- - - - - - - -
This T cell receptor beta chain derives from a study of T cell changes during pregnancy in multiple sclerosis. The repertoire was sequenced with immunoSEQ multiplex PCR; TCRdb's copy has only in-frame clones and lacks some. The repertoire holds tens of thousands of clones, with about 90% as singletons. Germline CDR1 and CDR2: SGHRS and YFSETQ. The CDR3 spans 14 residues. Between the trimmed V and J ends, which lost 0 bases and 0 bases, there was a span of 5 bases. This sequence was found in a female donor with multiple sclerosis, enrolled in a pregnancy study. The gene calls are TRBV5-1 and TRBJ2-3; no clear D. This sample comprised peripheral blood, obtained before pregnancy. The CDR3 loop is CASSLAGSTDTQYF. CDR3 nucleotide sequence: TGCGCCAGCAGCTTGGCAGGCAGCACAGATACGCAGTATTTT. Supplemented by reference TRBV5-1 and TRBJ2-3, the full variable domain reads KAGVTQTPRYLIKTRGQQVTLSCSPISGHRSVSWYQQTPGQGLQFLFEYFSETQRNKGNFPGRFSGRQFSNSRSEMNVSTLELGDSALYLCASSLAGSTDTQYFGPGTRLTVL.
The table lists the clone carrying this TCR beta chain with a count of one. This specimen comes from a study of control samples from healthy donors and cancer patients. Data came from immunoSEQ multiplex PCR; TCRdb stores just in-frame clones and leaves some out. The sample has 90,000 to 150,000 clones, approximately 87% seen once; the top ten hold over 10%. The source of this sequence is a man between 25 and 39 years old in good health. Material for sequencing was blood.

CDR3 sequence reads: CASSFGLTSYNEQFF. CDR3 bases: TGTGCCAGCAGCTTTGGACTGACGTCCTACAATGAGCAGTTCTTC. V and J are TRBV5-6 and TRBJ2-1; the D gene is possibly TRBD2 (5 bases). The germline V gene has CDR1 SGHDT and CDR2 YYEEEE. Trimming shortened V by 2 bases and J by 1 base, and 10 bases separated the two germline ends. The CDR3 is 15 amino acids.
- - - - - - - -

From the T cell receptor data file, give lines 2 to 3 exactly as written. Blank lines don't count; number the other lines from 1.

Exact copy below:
The table lists the clone carrying this TCR beta chain with a count of one. This specimen comes from a study of control samples from healthy donors and cancer patients. Data came from immunoSEQ multiplex PCR; TCRdb stores just in-frame clones and leaves some out. The sample has 90,000 to 150,000 clones, approximately 87% seen once; the top ten hold over 10%. The source of this sequence is a man between 25 and 39 years old in good health. Material for sequencing was blood.

CDR3 sequence reads: CASSFGLTSYNEQFF. CDR3 bases: TGTGCCAGCAGCTTTGGACTGACGTCCTACAATGAGCAGTTCTTC. V and J are TRBV5-6 and TRBJ2-1; the D gene is possibly TRBD2 (5 bases). The germline V gene has CDR1 SGHDT and CDR2 YYEEEE. Trimming shortened V by 2 bases and J by 1 base, and 10 bases separated the two germline ends. The CDR3 is 15 amino acids.